Only constant in software is Change

Only constant in software is Change

“Can you only add a button below this field?”, said no client ever 5 minutes after release to production.

Heraclitus, the Greek philosopher said “Change is the only constant in life”. My experience in enterprise software development led me to the conclusion that software is the same. Even when a project is completed, there are always changes: minor or major.

Additional problems arise when there are multiple changes made to the software simultaneously. This is also the raising issue with microservice architecture when multiple codebases are changed for a single feature. Knowing what code went to staging and production, what is being tested, which commit added the error is mandatory for a successful project.

So what is this Change you are talking about?

Change is a basic building block of our projects. It describes a “change” in the source code, be it fixing a bug or adding a new feature.

Change can have multiple states:

  • Awaiting Change Spec – Business analyst in association with client specifies the change
  • Awaiting Solution Spec – Developers elaborate on possible solution
  • Awaiting Approval – Solution is presented to client
  • Awaiting Development End – Developer is working on the change by implementing approved solution
  • Awaiting Code Review – Senior developers review change
  • Awaiting Manual Test – Change is deployed to test environment and manually tested by test team
  • Awaiting User Acceptance Test – Change is presented to client for final testing
  • Awaiting Deployment To Production – Change is ready for production
  • Awaiting Test Failure analysis – Change has issues and it needs to be fixed
  • Solved – Change is deployed to production

Suppose that we have a webshop and client came with an idea that the user must login before checkout. We would create a new change named “User must login before checkout”. Our issue tracking software will assign change number to it so it would look like this: #23445 – User must login before checkout. We will quickly go through the change life cycle in this example.

Change is in Awaiting Change Spec state and client specifies what the result should be – user must be logged in before he enters checkout. After the change is specified, state is changed to Awaiting Solution Spec where developers decide on possible solutions. It could be a redirect to the login page or popup requiring the user to login. Change is the put in Awaiting Approval state and solutions are presented to the client. When a client chooses a preferred solution (e.g redirect to login page), change is then assigned to developer and state is changed to Awaiting Development End.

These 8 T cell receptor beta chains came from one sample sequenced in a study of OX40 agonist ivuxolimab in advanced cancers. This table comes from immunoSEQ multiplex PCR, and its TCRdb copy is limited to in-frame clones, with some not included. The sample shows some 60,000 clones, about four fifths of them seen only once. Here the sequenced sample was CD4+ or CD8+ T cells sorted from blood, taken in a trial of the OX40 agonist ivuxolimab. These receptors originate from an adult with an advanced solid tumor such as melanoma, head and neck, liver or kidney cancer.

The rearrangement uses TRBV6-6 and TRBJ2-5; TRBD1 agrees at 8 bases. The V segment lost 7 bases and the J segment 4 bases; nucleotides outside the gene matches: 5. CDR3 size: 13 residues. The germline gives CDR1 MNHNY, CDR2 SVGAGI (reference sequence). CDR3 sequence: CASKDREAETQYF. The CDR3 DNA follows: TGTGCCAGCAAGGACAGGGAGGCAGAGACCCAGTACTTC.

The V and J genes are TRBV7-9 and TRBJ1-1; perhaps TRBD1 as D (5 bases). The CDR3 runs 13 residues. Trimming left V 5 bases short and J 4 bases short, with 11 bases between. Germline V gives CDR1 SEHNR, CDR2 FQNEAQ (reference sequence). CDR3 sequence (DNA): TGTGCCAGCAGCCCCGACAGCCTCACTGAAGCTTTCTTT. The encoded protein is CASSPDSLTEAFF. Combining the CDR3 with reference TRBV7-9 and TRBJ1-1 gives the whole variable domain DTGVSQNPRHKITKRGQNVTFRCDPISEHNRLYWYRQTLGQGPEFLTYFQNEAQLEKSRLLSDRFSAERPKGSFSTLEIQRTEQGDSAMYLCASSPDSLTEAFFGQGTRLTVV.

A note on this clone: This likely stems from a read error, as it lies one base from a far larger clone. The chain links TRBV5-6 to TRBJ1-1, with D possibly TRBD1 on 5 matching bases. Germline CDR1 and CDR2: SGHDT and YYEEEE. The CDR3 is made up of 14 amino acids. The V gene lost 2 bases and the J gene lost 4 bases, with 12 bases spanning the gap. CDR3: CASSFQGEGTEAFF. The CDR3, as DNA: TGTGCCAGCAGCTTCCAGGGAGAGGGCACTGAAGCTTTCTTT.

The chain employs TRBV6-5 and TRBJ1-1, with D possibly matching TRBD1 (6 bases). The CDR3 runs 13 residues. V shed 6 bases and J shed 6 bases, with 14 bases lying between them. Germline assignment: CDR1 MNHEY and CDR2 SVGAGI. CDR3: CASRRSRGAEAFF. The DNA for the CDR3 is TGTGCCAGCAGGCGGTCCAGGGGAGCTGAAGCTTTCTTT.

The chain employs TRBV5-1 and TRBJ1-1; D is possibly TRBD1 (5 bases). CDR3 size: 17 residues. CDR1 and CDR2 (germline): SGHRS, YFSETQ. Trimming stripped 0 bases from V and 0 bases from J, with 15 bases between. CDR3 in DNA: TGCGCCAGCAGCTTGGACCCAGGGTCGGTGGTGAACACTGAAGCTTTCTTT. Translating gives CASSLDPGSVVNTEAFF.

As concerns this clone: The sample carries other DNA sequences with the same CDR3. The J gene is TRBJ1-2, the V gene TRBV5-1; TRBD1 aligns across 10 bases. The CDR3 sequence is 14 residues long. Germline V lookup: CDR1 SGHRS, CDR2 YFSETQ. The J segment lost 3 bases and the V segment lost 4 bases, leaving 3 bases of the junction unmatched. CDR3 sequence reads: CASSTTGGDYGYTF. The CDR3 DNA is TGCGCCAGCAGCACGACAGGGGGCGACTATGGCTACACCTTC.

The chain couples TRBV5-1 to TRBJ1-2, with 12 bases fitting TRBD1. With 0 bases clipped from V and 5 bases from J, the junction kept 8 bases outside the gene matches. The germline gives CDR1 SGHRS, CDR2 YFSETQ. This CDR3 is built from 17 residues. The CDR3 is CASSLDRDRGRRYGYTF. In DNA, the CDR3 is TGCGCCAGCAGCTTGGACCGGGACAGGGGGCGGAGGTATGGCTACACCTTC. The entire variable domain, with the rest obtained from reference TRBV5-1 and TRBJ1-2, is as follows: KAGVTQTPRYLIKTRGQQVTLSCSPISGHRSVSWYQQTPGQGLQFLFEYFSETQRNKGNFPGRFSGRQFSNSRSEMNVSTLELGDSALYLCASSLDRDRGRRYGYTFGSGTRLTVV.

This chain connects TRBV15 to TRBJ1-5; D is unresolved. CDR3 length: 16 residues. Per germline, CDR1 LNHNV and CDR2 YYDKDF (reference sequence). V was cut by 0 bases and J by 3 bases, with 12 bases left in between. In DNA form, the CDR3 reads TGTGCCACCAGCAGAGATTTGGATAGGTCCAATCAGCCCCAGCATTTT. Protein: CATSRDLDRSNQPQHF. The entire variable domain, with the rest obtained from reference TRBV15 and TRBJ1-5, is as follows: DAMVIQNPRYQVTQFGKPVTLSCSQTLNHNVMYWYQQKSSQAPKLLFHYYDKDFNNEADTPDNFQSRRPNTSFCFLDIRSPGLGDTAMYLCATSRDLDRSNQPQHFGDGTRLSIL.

Developer then implements the change, makes a Pull Request and sets change’s state to Awaiting Code Review. If the implementation provided in PR is up to the code quality standards, it is merged and change is put in Awaiting Manual Test state and assigned to the test team. Change can then go to Awaiting User Acceptance Test or Awaiting Test Failure Analysis state, depending on the testing results. When the change is Awaiting User Acceptance Test state, client checks if the solution on the test environment suits his needs. If it does, he sets change state to Awaiting Deployment To Production and if it doesn’t he sets it to Awaiting Test Failure Analysis.

If the change is in the Awaiting Test Failure Analysis state issue is returned to one of the previous states: Awaiting Change Spec, Awaiting Solution Spec or Awaiting Development End based on the reason change was put in this state.

After Change is deployed to production its state is set to Solved and the life cycle is finished.

So I can connect change with git?

If you are a software developer You probably already know what is git so I will be brief about this. The main thing I want to focus on in this section is branch and pull request naming. We have a master branch and change branches. Master is always synchronized with the test environment so every change branch that is merged with master must be ready for testing. Also there should not be direct commits made to master, only PR merges. Branch name and PR should contain Redmine change id.

For our change, git branch should be named 23445-user_must_login_before_checkout and PR name should be 23445 – User must login before checkout. If the change name is too long, you can use a shorter version, eg 23445 – User checkout login. With this naming convention we can easily connect changes in Redmine with changes in source code. PR should contain a link to change in Redmine. When PR is made, a link to it should be added to Change so it can be easily accessed.

And there is a CI in all of this ?

Jenkins is CI tool for automating testing and deployment. When PR is merged into master, Jenkins starts the build automatically and assigns it a build number. When build is finished it is deployed to the test environment. Build number should be then assigned to change in Redmine so we could track which build was from which change. Jenkins is also used to deploy builds to the production environment when change is ready for deployment.

What to do next?

We could also improve some of the aspects by automating some of the process steps. For example we could add scripts to the Jenkins pipeline to automatically set build number to change when build is deployed to the test environment. We could also add git hooks to set PR url to change. This would greatly reduce human errors in the process. When change is deployed to production, we eagerly await new changes so that the process can start again.

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